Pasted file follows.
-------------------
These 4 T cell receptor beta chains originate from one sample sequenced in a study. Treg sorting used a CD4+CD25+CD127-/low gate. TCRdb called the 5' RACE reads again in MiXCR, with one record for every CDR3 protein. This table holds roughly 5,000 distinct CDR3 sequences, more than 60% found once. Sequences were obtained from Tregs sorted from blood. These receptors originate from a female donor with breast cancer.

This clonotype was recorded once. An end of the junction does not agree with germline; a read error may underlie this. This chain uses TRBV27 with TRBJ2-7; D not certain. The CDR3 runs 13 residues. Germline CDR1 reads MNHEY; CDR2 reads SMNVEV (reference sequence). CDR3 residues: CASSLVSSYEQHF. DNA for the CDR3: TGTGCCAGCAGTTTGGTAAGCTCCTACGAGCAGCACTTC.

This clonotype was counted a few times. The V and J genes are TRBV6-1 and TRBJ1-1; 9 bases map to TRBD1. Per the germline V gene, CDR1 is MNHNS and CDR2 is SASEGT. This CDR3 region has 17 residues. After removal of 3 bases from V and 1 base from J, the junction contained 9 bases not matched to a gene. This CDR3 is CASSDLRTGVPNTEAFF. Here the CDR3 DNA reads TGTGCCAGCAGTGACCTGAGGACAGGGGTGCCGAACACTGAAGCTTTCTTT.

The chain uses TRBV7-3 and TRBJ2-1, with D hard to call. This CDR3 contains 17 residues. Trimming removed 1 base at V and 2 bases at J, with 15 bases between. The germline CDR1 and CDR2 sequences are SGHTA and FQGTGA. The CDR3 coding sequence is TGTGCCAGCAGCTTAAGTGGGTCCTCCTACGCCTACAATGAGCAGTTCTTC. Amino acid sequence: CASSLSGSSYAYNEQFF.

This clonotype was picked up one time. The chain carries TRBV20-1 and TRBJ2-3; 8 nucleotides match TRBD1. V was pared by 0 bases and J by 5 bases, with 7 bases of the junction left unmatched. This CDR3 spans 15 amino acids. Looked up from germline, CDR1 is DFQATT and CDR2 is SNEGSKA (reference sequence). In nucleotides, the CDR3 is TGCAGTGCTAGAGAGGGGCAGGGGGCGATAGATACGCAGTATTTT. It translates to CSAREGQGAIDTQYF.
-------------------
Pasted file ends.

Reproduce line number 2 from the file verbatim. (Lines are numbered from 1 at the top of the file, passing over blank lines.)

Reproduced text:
This clonotype was recorded once. An end of the junction does not agree with germline; a read error may underlie this. This chain uses TRBV27 with TRBJ2-7; D not certain. The CDR3 runs 13 residues. Germline CDR1 reads MNHEY; CDR2 reads SMNVEV (reference sequence). CDR3 residues: CASSLVSSYEQHF. DNA for the CDR3: TGTGCCAGCAGTTTGGTAAGCTCCTACGAGCAGCACTTC.